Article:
Different Gut Issues and How To Eat for Them Pt. 2
The microbiota in the gut contains over three million genes.
It’s 150 times more diverse than the rest of the human body.
And because of the steady diet of junk food, sedentary behavior, and toxic chemicals Americans live on, the healthy function of our GI tract has seen a dramatic decline.
Which is evident in our collective ability to fight disease, our frequent digestive issues, and our moods and attitudes.
Yes — gut health can even affect brain function, according to a study at Johns Hopkins Medicine. So rather than stress giving you stomach ache… your stomach ache may actually be causing you stress.
And although the situation can feel hopeless, leading researchers in the medical community have started breaking down the microbiome. Which, for the layman, means that we can finally start addressing some of these issues at home by keeping ourselves well informed!
Inflammatory Bowel Disease
If you haven’t heard of this one, you may have heard of its main two types: Crohn’s Disease and ulcerative colitis.
In both disorders, the lining of the gastrointestinal tract grows ulcers and becomes inflamed. Which hurts. A lot. The symptoms can range in severity, but often include stomach pain, bleeding, diarrhea, weight loss, fever, and fatigue.
Because these are autoimmune disorders, you can’t fix them with a diet change. But you can certainly mitigate your symptoms, or at least not exacerbate them. Especially by eating foods that are plain and easily digestible.
To manage your diet, follow these general rules:
- Lean poultry or fish with limited seasonings
- Mashed potatoes
- Canned fruit
- White bread
- Diluted juices
Do NOT Eat:
- Fried food/processed food
- Spicy or hot foods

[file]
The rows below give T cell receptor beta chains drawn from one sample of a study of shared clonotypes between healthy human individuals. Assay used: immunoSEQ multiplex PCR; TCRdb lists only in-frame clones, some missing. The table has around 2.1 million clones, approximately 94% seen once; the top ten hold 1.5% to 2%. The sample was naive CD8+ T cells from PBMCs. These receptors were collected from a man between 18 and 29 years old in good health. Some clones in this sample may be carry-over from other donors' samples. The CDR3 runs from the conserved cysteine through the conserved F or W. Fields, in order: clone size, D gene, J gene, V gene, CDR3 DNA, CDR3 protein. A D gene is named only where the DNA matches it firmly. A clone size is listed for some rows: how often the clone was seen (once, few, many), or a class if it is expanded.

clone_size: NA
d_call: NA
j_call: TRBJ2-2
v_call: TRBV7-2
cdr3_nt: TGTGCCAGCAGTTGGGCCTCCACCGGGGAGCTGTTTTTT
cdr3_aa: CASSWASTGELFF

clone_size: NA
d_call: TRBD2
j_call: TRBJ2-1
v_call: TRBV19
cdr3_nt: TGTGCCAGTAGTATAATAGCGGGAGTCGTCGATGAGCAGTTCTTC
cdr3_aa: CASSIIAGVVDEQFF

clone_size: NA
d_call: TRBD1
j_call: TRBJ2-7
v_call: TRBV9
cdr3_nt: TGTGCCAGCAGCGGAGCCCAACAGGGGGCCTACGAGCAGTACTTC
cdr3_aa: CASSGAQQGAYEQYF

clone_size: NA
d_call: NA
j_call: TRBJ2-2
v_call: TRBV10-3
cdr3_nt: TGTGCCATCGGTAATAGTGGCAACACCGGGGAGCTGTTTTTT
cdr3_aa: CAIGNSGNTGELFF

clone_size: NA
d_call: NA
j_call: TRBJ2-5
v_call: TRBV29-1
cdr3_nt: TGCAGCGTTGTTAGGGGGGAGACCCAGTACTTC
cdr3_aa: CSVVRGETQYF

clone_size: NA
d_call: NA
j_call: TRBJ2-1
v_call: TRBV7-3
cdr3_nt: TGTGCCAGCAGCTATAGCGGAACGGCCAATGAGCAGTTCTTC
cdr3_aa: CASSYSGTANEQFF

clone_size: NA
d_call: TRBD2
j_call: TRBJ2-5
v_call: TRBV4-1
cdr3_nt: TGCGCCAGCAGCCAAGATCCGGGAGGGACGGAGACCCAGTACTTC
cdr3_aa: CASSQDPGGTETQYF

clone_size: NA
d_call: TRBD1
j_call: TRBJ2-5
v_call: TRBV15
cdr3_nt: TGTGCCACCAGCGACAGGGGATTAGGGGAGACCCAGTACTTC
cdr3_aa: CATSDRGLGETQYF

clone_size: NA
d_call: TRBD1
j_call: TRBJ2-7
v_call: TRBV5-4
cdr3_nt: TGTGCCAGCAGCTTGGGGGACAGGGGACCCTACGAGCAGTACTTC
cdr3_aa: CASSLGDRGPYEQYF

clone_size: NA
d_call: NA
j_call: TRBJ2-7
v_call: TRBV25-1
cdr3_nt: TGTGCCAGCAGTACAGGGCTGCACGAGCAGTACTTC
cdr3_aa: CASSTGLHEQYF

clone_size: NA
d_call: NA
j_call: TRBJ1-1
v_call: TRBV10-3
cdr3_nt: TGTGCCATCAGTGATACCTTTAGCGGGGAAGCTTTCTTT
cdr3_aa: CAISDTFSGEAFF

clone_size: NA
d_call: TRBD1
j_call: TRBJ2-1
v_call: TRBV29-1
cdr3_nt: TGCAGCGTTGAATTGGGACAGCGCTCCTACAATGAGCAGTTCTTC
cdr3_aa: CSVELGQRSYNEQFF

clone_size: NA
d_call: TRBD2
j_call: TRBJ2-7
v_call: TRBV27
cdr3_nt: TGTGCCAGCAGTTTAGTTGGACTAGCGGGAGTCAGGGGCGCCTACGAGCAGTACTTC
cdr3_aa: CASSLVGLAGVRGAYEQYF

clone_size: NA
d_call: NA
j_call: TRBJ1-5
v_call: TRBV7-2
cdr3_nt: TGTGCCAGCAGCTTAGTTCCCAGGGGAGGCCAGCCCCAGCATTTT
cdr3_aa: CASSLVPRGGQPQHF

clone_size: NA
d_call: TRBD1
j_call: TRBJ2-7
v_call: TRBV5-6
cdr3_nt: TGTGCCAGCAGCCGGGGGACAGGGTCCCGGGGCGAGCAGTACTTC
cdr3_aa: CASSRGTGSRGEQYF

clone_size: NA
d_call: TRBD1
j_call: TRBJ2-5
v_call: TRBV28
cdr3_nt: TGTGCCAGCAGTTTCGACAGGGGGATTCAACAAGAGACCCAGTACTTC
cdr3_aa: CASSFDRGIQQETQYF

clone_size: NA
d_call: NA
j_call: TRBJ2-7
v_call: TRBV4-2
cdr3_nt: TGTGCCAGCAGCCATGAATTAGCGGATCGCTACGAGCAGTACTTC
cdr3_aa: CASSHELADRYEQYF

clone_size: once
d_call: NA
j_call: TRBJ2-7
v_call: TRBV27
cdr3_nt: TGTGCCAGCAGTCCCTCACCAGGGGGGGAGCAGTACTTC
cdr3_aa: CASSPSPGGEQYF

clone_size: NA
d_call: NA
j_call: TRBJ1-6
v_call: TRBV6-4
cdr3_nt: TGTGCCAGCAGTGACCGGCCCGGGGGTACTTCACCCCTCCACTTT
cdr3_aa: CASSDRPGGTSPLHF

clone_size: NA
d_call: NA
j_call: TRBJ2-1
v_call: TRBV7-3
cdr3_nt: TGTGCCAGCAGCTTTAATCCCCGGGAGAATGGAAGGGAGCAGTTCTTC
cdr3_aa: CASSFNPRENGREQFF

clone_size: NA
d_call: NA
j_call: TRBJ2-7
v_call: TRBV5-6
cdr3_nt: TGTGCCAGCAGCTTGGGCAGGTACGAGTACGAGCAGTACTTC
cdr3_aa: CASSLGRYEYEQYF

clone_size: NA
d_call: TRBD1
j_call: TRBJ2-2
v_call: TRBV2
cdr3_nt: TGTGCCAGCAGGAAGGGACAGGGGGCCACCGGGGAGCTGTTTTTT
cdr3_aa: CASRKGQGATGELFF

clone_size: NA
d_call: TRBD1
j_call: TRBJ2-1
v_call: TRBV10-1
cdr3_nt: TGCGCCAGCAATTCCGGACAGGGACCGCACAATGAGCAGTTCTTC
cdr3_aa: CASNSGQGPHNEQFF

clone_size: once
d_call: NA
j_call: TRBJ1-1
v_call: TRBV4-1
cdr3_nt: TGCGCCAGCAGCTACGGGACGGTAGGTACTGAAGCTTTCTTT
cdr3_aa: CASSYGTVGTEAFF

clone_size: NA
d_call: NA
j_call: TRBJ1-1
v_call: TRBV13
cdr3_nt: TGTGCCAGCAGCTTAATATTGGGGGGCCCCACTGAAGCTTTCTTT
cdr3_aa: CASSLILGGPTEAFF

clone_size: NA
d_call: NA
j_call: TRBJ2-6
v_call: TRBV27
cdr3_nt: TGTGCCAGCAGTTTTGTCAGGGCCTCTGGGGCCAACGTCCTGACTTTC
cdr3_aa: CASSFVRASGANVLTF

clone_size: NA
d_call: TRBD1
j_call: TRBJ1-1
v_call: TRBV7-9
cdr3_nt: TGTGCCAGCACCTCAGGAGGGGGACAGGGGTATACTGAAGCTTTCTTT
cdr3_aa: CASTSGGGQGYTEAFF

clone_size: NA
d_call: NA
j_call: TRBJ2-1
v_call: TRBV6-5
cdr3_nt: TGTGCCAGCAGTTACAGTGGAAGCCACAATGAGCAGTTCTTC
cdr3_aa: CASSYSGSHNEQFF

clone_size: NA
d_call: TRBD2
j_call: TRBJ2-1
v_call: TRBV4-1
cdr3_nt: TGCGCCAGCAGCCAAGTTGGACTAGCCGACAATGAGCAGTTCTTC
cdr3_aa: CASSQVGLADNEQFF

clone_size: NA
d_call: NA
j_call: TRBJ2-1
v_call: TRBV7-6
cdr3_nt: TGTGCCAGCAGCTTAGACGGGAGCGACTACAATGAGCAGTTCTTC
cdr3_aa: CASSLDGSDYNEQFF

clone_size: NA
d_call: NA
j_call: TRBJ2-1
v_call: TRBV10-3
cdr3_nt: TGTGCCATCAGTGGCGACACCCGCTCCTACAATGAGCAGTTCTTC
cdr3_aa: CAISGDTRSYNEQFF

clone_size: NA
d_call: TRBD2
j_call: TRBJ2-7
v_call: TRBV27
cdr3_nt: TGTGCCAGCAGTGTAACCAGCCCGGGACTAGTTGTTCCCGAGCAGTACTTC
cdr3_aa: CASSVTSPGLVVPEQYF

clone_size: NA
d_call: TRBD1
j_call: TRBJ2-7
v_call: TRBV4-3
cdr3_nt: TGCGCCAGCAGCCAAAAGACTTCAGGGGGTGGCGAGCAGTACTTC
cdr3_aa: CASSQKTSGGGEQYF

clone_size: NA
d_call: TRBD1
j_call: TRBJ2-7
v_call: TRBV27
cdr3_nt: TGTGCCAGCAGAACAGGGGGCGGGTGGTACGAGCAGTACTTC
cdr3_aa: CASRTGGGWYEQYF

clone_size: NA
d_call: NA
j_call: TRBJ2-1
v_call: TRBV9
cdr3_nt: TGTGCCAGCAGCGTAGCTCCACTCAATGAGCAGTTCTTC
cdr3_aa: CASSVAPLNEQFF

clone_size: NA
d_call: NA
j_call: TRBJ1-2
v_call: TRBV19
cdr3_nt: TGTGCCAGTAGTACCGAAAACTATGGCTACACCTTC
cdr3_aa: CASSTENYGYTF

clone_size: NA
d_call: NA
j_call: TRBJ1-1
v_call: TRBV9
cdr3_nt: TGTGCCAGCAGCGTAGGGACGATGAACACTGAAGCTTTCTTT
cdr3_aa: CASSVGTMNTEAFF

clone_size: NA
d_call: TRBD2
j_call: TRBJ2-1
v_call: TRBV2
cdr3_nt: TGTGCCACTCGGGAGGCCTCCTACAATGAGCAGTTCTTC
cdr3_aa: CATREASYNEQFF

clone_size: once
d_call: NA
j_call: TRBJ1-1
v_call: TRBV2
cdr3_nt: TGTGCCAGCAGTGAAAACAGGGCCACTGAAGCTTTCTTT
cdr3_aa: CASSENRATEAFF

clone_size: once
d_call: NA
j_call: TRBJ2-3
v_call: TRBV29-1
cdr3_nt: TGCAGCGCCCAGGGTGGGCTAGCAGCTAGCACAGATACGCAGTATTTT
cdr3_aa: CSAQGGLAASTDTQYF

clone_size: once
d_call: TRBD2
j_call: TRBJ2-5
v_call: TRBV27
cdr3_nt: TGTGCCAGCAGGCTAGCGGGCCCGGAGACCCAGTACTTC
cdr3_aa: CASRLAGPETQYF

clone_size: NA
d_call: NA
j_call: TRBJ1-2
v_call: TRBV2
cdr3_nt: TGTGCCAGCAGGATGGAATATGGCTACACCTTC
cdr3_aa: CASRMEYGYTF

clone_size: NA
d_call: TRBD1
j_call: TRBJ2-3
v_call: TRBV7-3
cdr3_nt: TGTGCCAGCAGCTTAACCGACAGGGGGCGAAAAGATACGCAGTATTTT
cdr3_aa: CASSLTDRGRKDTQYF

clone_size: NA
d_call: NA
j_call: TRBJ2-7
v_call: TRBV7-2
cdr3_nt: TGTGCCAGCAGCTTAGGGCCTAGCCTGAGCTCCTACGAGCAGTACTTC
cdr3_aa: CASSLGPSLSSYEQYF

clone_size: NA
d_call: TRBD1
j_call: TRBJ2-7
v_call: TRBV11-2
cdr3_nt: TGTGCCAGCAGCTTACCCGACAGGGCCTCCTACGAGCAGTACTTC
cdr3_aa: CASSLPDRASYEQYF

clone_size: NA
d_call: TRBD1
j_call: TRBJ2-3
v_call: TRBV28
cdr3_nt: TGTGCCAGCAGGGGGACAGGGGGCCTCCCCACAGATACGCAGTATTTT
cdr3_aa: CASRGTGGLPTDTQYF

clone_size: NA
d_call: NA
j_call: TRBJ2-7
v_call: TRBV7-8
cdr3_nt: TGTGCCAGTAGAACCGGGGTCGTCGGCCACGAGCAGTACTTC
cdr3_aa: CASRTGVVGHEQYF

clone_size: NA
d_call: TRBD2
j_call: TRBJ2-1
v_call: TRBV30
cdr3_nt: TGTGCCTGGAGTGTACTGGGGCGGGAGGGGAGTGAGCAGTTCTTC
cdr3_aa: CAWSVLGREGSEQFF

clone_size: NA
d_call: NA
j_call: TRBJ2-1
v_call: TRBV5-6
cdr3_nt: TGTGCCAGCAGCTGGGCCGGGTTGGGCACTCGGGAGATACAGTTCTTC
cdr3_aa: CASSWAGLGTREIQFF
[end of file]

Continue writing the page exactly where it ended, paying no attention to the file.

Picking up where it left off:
- Fatty meats
- Creamy sauces
- Raw fruits and vegetables
- Nuts and seeds
Irritable Bowel Syndrome (IBS)
In the U.S., although 15% of the population has been estimated to have this disorder, only about 7% has actually been diagnosed.
This means it’s much more common than we think it is. It’s more common in women than in men, though studies are inconclusive as to why.
The symptoms of IBS are very similar to other gut disorders — pain and cramping, diarrhea, constipation, gas and bloating, etc. Often times, IBS can be treated with dietary changes as long as you’re eating well and ignoring trigger foods. As IBS can be manifest itself in constipation OR diarrhea, it’s important to skew your diet to tackle one of those two issues.
But because it can so closely mirror other disorders, it’s best to see your doctor should symptoms persist.
You can help yourself by paying special attention to these foods:
- Cooked vegetables, light on the cruciferous intake
- Skinless fruits
- Insoluble fibrous foods
- Bread, pata, rice
- Dairy products (unless you’re lactose intolerant)
- Chicken and fish
- Smaller and more frequent meals
- Psyllium husk
- Olive and coconut oils
Do NOT Eat:
- Red meat
- Unripe bananas
- Cruciferous veggies
- Spicy food
Now, this list is hardly exhaustive. But you can certainly notice some trends.
If you’re experiencing bowel irregularity, or have a diagnosed condition, alcohol, caffeine, chocolate, fatty meats, spicy food, and fried foods are never recommended. (Although, are they ever?)
It can be difficult to watch what you eat in today’s world. But in 2019, more and more people are turning away from fast food burgers and even trying plant-based meats, like the vegan break-out star of the year, Impossible Foods.